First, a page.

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Players agree to a new 10-year CBA with the NFL

The vote ended Saturday night, and passed by the slimmest of margins

Tampa Bay Buccaneers v Los Angeles Rams Photo by John McCoy/Getty Images

When the clock struck midnight entering into Sunday morning, the fate of the next 10-years had been sealed. Voted on by NFL players after being negotiated and passed to them through their player representatives and the NFLPA.

Now, we know the results, and for better or worse the next decade of football now knows the parameters under which it will perform.

In a statement, NFL Commissioner Roger Goodell stated,

“We are pleased that the players have voted to ratify the proposed new CBA, which will provide substantial benefits to all current and retired players, increase jobs, ensure continued progress on player safety, and give our fans more and better football. We appreciate the tireless efforts of the members of the Management Council Executive Committee and the NFLPA leadership, both of whom devoted nearly a year to detailed, good faith negotiations to reach this comprehensive, transformative agreement.”

This means many things. And to fans, it primarily means an expanded playoff beginning this NFL season.

It also means better financial situations for the majority of the players, while many at the top of the league’s earning pool will see what some consider to be minimal impacts.

The financial considerations in this new CBA have been some of the hottest topics discussed as players, fans and media alike wondered if the compensation and medical care to players during and after their playing years was sufficient. The potential of adding another regular season game and an expanded playoffs only heightened those concerns, and even led to an altering of the implied ‘take it or leave it’ deal proposed by NFL owners back in February.

While most expected the CBA to be accepted by players, these differences certainly gave room to doubt about whether the majority of the voting population would agree to the terms. And the final vote illustrated just how conflicted the league’s players seem to be about the final outcome.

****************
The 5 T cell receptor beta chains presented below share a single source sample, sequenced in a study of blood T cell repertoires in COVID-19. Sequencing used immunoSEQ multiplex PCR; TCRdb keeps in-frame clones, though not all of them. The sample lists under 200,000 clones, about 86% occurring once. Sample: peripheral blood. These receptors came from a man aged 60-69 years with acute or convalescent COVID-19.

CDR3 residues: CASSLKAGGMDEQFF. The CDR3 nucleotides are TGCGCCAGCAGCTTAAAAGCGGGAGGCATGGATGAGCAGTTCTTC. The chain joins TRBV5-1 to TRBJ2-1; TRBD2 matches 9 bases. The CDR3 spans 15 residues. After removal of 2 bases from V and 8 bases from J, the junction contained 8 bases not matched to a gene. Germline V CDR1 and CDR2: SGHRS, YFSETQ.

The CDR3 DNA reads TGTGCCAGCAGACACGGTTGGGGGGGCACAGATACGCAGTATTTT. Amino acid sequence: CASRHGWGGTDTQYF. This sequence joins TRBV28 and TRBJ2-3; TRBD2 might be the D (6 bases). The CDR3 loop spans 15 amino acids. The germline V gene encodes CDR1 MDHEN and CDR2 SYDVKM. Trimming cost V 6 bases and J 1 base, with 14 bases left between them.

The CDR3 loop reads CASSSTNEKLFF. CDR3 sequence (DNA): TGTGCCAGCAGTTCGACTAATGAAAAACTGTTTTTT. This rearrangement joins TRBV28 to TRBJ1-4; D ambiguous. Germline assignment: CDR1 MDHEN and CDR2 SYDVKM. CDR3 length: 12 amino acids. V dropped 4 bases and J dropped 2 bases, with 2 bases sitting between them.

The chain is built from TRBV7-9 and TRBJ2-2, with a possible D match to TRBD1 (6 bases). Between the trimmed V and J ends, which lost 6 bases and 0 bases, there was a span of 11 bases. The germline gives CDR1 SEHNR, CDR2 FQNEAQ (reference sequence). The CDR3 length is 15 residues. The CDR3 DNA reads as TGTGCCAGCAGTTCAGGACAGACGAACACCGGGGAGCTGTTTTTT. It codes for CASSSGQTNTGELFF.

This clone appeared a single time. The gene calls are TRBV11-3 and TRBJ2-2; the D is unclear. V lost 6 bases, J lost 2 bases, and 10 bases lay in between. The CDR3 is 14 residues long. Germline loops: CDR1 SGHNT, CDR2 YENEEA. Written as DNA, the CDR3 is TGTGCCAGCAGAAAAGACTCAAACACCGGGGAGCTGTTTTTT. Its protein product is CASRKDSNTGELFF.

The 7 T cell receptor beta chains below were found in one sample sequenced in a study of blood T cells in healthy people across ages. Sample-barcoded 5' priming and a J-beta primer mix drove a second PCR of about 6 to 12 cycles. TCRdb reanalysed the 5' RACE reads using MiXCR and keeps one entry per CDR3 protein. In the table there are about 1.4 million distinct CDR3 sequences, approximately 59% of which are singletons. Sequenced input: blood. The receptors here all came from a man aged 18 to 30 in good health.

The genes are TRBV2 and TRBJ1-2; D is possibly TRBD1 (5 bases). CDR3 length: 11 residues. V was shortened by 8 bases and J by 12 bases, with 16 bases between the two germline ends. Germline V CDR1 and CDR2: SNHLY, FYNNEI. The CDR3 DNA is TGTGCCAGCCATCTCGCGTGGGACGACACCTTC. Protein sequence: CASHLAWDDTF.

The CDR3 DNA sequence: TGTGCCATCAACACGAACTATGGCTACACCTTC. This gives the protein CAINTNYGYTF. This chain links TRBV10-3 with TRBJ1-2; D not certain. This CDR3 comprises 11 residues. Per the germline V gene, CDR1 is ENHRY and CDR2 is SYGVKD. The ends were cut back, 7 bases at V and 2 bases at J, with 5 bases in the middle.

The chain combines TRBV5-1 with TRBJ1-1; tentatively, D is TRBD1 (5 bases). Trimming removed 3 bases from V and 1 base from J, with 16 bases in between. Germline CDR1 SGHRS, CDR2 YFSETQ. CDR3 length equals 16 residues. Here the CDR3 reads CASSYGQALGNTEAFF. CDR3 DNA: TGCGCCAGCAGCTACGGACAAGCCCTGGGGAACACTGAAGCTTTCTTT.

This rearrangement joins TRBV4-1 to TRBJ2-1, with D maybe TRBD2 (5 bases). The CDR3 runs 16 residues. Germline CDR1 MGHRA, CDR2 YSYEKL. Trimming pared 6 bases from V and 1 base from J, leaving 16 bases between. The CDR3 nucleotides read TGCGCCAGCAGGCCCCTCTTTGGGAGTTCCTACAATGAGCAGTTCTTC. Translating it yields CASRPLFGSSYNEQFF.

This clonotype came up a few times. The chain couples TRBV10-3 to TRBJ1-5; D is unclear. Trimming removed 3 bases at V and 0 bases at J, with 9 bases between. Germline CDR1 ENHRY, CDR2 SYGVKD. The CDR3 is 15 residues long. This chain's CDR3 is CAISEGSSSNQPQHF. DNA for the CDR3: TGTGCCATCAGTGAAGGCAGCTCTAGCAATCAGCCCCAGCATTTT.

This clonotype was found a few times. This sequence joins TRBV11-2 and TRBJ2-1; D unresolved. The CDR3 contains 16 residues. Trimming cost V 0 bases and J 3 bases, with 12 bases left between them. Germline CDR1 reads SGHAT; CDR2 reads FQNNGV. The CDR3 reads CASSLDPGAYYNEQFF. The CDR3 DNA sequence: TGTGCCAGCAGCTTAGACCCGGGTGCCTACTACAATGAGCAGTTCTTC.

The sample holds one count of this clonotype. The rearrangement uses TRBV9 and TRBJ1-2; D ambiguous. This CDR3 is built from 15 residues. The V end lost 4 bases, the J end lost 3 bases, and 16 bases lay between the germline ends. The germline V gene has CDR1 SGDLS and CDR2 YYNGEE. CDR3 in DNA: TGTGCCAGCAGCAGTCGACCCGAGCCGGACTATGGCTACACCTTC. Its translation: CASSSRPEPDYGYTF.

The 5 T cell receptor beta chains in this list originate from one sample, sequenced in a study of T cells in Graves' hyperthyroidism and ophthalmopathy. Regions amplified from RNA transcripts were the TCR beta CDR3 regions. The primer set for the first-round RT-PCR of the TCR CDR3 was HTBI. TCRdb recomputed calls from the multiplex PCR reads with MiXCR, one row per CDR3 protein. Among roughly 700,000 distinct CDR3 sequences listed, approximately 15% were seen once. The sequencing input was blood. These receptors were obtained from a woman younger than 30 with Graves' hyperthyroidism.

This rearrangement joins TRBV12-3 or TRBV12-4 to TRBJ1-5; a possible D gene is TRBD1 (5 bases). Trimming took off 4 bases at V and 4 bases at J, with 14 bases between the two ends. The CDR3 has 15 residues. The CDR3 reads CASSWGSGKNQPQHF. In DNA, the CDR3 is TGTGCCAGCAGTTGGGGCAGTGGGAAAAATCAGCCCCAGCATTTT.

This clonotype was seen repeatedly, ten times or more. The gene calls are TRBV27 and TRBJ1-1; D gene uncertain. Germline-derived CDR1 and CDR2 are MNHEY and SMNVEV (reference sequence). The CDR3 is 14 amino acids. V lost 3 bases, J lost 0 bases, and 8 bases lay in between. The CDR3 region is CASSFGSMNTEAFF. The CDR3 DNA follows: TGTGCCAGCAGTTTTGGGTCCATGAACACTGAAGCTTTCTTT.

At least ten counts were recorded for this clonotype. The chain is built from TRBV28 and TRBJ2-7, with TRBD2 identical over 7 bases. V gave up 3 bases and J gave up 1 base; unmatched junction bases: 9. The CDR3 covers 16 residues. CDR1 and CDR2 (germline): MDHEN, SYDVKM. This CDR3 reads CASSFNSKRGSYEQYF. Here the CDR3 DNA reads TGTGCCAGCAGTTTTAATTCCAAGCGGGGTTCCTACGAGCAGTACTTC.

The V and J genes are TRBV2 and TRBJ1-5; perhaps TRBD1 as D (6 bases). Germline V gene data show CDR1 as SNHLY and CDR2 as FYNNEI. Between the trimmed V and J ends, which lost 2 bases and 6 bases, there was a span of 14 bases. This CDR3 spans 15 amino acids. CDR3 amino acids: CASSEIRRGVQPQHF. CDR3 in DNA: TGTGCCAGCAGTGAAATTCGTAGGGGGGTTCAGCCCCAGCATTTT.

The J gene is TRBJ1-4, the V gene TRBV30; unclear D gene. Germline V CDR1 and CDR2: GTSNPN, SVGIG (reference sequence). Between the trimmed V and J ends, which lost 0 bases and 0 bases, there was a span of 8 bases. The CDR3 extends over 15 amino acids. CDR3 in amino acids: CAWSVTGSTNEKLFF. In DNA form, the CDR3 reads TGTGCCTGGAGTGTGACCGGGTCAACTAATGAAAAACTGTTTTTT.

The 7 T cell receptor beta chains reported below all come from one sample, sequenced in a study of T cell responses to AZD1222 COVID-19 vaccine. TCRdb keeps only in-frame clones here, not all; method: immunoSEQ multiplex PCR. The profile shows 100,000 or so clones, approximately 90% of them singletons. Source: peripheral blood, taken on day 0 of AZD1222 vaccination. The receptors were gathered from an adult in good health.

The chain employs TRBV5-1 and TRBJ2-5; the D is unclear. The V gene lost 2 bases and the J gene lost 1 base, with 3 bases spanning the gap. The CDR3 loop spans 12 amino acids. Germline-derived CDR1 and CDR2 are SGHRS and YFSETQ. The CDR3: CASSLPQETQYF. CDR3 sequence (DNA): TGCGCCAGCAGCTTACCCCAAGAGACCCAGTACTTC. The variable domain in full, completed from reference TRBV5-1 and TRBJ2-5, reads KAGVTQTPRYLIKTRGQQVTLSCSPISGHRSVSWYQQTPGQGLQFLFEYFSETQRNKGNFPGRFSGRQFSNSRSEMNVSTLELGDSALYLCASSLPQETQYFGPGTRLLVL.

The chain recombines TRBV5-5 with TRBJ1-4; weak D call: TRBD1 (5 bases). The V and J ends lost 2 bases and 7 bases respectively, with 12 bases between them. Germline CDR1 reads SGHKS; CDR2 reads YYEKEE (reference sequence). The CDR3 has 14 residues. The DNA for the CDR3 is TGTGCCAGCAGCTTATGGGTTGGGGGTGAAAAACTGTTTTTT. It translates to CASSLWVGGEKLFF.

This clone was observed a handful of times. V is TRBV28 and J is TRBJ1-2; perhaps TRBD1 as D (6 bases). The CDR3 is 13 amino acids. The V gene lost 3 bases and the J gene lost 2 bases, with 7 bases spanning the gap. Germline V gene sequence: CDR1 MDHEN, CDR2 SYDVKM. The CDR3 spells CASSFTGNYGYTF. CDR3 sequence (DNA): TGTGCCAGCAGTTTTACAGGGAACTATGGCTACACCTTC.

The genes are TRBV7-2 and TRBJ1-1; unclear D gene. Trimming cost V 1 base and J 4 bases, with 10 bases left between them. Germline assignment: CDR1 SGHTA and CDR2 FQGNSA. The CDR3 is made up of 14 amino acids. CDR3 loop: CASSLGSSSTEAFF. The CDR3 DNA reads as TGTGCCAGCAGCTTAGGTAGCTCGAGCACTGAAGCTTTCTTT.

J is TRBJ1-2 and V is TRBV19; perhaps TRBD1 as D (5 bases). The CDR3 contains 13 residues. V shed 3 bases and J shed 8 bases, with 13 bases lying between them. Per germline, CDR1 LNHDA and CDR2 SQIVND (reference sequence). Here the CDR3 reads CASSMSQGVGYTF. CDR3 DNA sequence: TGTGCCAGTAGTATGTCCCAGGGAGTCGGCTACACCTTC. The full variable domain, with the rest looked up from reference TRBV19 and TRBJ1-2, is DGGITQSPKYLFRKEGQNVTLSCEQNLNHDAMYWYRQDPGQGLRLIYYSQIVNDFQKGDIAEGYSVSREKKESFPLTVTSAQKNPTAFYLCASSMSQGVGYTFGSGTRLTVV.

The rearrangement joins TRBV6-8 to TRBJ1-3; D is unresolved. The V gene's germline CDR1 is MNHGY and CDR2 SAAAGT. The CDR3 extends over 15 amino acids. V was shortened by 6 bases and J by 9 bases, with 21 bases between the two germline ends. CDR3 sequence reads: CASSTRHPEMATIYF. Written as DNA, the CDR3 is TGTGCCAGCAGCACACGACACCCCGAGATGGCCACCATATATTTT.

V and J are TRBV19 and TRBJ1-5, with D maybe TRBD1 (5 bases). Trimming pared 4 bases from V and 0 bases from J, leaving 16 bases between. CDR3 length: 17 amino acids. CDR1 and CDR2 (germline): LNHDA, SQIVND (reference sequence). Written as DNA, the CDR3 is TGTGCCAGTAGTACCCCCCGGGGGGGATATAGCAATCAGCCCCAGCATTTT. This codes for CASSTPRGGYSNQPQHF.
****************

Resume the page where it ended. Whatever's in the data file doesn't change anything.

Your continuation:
Of course, this isn’t the end-all-be-all of deals. Items within the new CBA can be discussed, renegotiated and adjusted during the life-cycle of the deal if both sides see an issue and agree on how to properly resolve it.

For now however, it appears the next decade of NFL football has been secured, right at a time where many professional sports leagues find their operations suspended in response to the rapid spreading of the COVID-19 Coronavirus.

In fact, this ratification of the CBA could unplug the jam many teams have been waiting behind to get their biggest off-season moves off the ground. Specifically pertaining to the futures of Tampa Bay Buccaneers free-agents Shaquil Barrett and Jameis Winston.

Because of this, the team now knows they have just one franchise tag to use, instead of the two they would have had if the league moved into 2020 without a new agreement.

Or.....this league could find itself in a similar situation as their professional counterparts, choosing to delay major operations in light of restrictions in travel and the ability to meet face-to-face, for the time being.

One big hurdle has been cleared ahead of the 2020 NFL Season. Now we wait to see what the next month brings, before turning our attention to see how this new decade of NFL football looks, compared to the past 100 hundred years.

CORRECTION: A previous version of this posting stated the 17-game regular season would start in 2020. The 17-game season will start in 2021, at the earliest, as reported by ESPN’s Jenna Laine.